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Managing Your Time in College – 5 Cardinal Rules That Will Help

February 04, 2019
Study
Content managing your time in college 5 cardinal rules

You are on your own now – an independent college student with no adults to help you manage your time. It’s all up to you to stay organized, meet deadlines, get enough sleep, and make time for a social life too.

The temptations are all around you – friends want you to go out for pizza and beer, even though you know you shouldn’t; there’s that movie that is finally on Netflix and you don’t want to wait until the weekend to see it; your roommate wants you to play his new video game with him. Or, you just decide to go over to the gym for some basketball with your buddies.

Ultimately, you find yourself consistently rushing to complete assignments at the last minute, often pulling all-nighters, then crashing the next day and missing classes. This is not a path to good scores and success.

You’re going to have to get organized and develop time management habits.

And there are five rules that will get you there.

Make a List

You may have never been a list-maker, but you must now force yourself to do so. When you begin this habit, make your list on a daily basis. Take 10 minutes each morning and think about what you must get done that day – classes, homework assignments, study group, a club or organization meeting, an appointment with a professor, laundry, grocery shopping, etc.

And if you have long-range assignments, make sure that you schedule some time to work on them too.

Rather than simply put that list in your phone, write it out on paper. Then you will be able to cross each item off and feel the satisfaction that comes with doing so.

Once you have mastered the habit of a daily list, move to weekly lists. One of the best ways to do this is print out a large calendar, put it on a wall, and add items to that calendar for each day. And it’s easier to plan for those longer-range tasks when you can see an entire week at a time. On days when there is less to do, you can plug those tasks in.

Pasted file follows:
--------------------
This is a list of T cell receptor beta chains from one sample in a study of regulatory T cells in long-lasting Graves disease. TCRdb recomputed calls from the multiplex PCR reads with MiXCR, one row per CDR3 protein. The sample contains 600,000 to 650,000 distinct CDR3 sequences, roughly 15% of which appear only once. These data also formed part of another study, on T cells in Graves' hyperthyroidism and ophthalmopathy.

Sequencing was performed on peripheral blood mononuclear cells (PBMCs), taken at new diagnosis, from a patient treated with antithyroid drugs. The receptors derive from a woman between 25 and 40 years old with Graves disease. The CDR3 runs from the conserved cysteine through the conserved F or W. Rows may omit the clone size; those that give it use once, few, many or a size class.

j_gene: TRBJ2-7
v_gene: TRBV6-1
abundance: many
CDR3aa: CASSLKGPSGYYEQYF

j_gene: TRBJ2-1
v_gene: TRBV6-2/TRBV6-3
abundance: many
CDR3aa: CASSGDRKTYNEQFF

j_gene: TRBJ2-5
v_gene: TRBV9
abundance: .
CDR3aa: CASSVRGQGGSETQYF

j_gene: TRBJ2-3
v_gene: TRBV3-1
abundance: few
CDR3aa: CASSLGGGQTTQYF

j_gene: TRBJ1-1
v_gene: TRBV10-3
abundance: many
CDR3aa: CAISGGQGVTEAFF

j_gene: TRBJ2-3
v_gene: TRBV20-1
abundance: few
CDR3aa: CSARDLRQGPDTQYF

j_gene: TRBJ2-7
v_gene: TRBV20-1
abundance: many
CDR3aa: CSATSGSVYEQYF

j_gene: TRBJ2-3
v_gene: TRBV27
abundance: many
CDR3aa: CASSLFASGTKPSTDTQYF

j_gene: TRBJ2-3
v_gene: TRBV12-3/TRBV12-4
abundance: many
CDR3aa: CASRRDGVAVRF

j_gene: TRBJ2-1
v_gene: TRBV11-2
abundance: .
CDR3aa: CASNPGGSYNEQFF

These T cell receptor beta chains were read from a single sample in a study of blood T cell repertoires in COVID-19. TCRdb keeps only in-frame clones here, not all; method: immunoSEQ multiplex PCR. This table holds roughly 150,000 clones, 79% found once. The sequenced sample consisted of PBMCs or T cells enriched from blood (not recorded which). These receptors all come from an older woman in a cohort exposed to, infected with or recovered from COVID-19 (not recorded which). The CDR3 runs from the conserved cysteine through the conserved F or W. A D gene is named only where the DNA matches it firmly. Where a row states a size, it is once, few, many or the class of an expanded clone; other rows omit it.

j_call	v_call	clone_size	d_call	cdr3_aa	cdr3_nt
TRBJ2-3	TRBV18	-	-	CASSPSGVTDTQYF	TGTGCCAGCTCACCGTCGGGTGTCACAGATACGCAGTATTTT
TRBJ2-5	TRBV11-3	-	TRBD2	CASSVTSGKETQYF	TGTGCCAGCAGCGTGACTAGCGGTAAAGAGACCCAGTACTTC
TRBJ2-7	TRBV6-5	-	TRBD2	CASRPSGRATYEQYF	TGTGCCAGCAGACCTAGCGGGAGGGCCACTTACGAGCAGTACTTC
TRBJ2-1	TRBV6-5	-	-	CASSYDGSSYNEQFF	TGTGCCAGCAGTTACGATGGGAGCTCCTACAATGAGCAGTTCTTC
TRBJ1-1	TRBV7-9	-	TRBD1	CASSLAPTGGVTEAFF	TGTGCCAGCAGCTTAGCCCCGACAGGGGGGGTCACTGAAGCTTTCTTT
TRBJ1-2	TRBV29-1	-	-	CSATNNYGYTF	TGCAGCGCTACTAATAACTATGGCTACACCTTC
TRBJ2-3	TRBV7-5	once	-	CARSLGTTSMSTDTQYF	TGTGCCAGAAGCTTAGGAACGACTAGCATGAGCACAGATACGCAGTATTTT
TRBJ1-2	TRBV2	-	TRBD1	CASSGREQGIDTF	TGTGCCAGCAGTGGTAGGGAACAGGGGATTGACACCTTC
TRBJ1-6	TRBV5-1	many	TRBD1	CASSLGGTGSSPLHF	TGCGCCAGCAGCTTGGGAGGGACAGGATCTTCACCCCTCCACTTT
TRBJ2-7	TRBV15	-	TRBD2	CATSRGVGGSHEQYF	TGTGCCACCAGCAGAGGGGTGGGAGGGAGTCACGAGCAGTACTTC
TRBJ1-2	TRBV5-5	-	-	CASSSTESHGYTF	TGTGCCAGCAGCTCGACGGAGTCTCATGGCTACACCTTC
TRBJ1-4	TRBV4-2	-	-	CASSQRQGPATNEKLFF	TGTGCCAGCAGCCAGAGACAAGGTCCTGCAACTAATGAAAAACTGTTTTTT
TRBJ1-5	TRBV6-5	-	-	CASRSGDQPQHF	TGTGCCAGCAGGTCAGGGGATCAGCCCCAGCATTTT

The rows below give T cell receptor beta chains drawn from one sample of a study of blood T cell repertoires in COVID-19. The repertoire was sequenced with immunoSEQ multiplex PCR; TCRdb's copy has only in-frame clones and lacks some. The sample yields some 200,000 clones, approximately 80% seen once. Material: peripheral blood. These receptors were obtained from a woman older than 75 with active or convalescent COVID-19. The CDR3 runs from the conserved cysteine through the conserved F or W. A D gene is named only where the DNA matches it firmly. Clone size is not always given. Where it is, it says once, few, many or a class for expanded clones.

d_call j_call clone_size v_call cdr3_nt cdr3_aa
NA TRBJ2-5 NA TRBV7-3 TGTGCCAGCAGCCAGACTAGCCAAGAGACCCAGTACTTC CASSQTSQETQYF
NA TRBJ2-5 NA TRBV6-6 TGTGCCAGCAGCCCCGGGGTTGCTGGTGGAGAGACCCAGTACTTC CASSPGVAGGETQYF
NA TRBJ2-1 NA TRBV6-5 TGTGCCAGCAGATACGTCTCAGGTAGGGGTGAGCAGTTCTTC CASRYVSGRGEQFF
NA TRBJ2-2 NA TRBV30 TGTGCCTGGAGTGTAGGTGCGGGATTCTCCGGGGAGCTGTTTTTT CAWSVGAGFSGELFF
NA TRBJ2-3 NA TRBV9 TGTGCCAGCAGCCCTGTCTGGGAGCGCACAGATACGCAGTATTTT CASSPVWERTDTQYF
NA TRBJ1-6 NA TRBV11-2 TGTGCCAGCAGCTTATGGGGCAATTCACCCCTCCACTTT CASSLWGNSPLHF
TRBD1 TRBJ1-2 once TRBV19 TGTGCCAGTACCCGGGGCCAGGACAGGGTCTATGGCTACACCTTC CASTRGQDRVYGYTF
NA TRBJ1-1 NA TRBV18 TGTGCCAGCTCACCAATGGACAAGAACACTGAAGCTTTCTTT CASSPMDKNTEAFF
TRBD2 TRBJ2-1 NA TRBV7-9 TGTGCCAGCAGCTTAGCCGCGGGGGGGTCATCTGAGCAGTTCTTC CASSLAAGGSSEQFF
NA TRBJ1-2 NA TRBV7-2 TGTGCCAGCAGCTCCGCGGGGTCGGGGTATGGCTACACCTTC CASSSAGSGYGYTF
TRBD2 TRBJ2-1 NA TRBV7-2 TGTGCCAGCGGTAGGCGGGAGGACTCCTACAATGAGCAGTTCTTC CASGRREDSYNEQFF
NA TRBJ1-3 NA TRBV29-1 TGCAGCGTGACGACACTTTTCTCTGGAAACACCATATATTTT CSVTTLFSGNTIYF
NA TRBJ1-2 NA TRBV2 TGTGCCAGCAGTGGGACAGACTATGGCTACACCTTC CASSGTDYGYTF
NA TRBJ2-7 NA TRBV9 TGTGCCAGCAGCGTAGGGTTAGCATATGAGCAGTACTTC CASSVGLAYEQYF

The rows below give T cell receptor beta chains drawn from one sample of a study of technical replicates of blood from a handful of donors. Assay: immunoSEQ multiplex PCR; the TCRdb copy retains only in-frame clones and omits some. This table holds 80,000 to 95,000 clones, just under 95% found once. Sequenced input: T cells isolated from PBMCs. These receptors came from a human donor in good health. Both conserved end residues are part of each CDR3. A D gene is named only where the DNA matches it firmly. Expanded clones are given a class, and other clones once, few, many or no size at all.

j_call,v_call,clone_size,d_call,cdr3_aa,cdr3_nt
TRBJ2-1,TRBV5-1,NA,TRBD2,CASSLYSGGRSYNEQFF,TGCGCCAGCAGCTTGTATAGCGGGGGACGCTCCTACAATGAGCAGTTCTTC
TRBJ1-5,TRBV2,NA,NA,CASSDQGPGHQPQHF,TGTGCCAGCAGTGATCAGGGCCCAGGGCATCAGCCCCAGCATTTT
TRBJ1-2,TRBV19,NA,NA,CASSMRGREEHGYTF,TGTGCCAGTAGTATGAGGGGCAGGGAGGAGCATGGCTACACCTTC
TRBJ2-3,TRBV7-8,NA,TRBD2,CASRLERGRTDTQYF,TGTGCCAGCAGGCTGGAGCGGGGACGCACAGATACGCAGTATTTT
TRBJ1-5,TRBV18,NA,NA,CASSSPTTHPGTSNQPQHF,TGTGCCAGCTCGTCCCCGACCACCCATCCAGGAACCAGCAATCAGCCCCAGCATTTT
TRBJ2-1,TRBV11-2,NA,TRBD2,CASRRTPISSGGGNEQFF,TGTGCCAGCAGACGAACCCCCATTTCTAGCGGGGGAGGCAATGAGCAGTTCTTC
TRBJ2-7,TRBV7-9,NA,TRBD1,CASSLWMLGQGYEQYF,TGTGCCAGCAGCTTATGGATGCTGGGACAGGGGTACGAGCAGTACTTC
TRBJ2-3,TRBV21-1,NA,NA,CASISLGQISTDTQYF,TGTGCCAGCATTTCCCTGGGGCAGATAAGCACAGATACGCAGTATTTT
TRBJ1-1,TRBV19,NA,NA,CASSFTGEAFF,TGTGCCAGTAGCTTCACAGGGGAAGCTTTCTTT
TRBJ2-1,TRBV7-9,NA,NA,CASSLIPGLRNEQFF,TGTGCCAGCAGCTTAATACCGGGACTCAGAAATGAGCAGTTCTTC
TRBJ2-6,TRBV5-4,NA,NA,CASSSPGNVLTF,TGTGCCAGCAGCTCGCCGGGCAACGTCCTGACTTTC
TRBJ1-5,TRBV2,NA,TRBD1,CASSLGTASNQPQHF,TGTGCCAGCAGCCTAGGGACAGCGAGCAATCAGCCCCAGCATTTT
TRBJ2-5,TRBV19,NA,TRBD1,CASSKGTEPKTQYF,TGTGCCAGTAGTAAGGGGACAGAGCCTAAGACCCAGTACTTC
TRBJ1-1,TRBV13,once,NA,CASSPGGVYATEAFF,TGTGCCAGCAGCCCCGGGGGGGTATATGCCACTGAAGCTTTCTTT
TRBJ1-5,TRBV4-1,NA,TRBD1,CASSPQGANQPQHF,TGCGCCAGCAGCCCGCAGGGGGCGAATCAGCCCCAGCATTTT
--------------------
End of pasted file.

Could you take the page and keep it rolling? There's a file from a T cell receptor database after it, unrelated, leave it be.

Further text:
You will also be able to see the “slack” times you have for fun/social things.

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Get into the Habit of Saying “No”

Some will ask favors of you; others will try to persuade you to close the books and come on out with them instead. It’s tough to say no to a friend in need or to a fun time. And you don’t want to seem antisocial or unhelpful.

You need to practice how to say “no” effectively, firmly and without offending anyone. Be friendly, briefly explain all that you must get done right now and be sure to say you’re sorry you can’t do or go right now. And when you do have some slack time, be sure to seek those individuals out and offer to help or invite them to go out. Gradually, these others will come to respect your need to focus on your tasks and understand that you do want to help out and to be social whenever you can.

Eliminate Distractions

These are time management killers. When you have the TV going while you are working, it’s just too easy to get distracted. If you have your phone next to you, it’s too easy to answer those calls and check those messages. And when you let that distraction take hold, it takes more time to get back to what you were doing and re-focus.

You know yourself best, and you know what distracts you and what does not. Some students work best with background music; others do best if they snack while they work; and still, others need to work in a social environment, with fellow students. Get yourself into the right environment that works for you and stick with it.

Set Time Limits

When you set a time limit to complete a task, you are far more likely to get it accomplished. Setting that deadline is a psychological motivator that will keep you focused. Make a game of it. If you have research to do for an essay, for example, set a limit of 1 – 2 hours to access three resources and take notes. Then get to it with gusto. When you achieve that goal, reward yourself!

Take Breaks

There are natural break points as you are working. Suppose you finish the outline for an essay you are writing. Great. Now, take a break, fix something to eat, call a friend, check your messages, etc. These things give your brain a “rest” and allow an activity totally unrelated to your work. These breaks make it much easier to get back at it, refreshed and ready.

These time management “rules” do not really change. But you should adapt them based upon what you know about yourself and how you work best. The goal is to develop the right habits so that you get everything done on time and still have time for the other aspects of college life – clubs, activities, social time – that are so important to your total experience.